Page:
Arkiv Music Holiday Shop
WGBH Radio WGBH Radio theclassicalstation.org

Schubert, Falla, Roussel, Mussorgsky / Igor Markevitch


Release Date: 09/08/2009 
Label:  Audite   Catalog #: 95631   Spars Code: DDD 
Composer:  Franz SchubertManuel de FallaAlbert RousselModest Mussorgsky
Performer:  Mascia Predit
Conductor:  Igor Markevitch
Orchestra/Ensemble:  Berlin RIAS Symphony Orchestra
Number of Discs: 1 
In Stock: Usually ships in 24 hours.  

Notes and Editorial Reviews



IGOR MARKEVITCH CONDUCTS Igor Markevitch, cond; Mascia Predit (sop); 1 RIAS SO AUDITE 95.631 mono (75:44) Live: Berlin 1952/1953


SCHUBERT Symphony No. 3. FALLA The Three-Cornered Hat: 3 Dances. ROUSSEL Bacchus and Ariadne: Suite No. Read more 2. MUSSORGSKY (arr. Markevitch) 6 Songs 1


Born in 1911 in the Ukraine, Igor Markevitch was truly a citizen of the world, having held conducting positions in France, Spain, Monte Carlo, Italy, Canada, Sweden, and Cuba while appearing as a guest in the United States, Great Britain, Germany, Austria, Switzerland, the Soviet Union, Poland, and elsewhere during his career. He was raised in France and Switzerland. A musical prodigy, he attracted the attention of Serge Diaghilev, who promoted his career as a composer until the ballet impresario’s death in 1929. Although he apprenticed with Hermann Scherchen, his primary focus during the 1930s was on composing. For whatever reason, after World War II, he concentrated on conducting, seldom promoting his own music. Deteriorating hearing forced him to curtail his career during the 1970s. He died in 1983.


He’s not so easy to pigeonhole. The conductors that I think he most resembled, say, Eugène Goossens, Robert Irving, Efrem Kurtz, and Constant Lambert, have faded into the past along with him; how about Antal Dorati, with a lighter touch? I suppose it is no coincidence that all of those conductors, at least initially, made their mark as ballet maestros. There was a vigorous rhythmic component to Markevitch’s style, and ballet music made up a large fraction of his repertoire. To be sure, there are Markevitch recordings that don’t fit my characterization (an eccentric Tchaikovsky Fourth on French EMI, for example), but I think I’ll stand by my reluctant attempt to classify him. Reviews from his prime years suggest that some listeners found him too lean, too clipped in phrasing, too abrupt, maybe too “streamlined”— gemütlichkeit and angst were not his thing. He was generally a “fast” conductor.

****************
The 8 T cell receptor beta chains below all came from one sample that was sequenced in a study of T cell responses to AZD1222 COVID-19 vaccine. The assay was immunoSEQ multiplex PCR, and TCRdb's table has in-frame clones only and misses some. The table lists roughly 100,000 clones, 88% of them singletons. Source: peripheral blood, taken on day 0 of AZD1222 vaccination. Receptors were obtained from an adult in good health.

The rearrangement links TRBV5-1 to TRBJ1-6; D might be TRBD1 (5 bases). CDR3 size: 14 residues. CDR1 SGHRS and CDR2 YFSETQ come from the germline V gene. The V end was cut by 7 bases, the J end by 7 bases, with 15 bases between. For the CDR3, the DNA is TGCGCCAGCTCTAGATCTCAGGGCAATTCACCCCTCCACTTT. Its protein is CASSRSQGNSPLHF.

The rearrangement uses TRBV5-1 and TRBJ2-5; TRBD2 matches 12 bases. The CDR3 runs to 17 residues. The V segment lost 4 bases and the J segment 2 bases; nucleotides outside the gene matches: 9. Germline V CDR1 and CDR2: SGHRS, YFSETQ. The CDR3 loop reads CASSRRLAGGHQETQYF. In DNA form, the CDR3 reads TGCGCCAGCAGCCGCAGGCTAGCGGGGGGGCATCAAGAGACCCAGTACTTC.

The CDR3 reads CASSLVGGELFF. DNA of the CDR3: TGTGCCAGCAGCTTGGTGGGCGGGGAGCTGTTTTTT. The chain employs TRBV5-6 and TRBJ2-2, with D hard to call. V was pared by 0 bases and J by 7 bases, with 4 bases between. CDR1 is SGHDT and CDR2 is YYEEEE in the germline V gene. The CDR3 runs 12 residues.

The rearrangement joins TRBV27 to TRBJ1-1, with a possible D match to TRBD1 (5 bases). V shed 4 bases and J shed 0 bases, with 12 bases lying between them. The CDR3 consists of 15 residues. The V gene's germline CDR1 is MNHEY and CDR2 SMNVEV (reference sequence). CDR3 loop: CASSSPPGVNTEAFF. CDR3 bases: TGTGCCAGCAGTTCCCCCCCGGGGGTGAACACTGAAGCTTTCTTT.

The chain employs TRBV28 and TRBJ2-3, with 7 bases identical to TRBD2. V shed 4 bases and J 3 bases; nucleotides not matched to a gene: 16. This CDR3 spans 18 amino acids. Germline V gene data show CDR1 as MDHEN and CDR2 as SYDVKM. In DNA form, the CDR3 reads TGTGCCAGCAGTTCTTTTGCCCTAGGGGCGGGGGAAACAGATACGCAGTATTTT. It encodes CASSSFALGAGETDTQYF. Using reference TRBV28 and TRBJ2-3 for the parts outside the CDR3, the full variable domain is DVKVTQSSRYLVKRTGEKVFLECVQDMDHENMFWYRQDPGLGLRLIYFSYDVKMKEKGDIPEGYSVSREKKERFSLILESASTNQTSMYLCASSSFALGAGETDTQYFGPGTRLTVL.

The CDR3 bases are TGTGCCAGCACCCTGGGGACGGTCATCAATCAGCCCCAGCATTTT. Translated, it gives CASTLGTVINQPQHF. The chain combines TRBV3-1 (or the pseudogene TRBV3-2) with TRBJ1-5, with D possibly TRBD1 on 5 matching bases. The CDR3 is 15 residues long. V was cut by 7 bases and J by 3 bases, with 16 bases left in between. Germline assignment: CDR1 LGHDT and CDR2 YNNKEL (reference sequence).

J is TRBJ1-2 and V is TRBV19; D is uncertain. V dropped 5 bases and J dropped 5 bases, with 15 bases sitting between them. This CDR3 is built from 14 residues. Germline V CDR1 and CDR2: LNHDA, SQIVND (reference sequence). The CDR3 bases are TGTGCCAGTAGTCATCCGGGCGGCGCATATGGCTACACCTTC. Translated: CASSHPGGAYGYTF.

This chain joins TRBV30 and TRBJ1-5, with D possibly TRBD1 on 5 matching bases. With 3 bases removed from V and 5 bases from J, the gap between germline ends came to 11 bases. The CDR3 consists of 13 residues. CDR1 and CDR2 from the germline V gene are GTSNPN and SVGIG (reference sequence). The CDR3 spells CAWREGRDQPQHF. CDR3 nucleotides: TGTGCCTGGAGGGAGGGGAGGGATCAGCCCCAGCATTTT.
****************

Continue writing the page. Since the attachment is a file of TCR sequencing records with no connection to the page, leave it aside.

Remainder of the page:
Markevitch made studio recordings of all the selections on this disc. I never heard his Schubert Third Symphony with the Berlin Philharmonic but I did hear him conduct it in person some 30 years ago. Here, with the RIAS Symphony, he will be vulnerable to complaints that, for all his energy and efficiency, he dispatches the piece in too unsentimental and businesslike a way, but some listeners may find it quite bracing. Around this time, he recorded the Three-Cornered Hat Dances with the Philharmonia Orchestra. Although there is really nothing “wrong” here, that recording is superior to this one in detail and refinement of execution. The other two selections on the disc, however, are right up his alley, really superb performances—if only they could have been done stereophonically! In the Bacchus and Ariadne Suite, his nervous energy and rhythmic drive absolutely animate the piece (not that it needs much help) and, although I have not heard his Lamoureux Orchestra recording in many years, I have a strong suspicion that it doesn’t measure up to this one—the Berliners pour it on and even hold their own with the orchestras of Boston, Chicago, and Philadelphia (and I admire the Munch, Martinon, and Ormandy recordings). Unlike those of Munch and Ormandy, this one is uncut.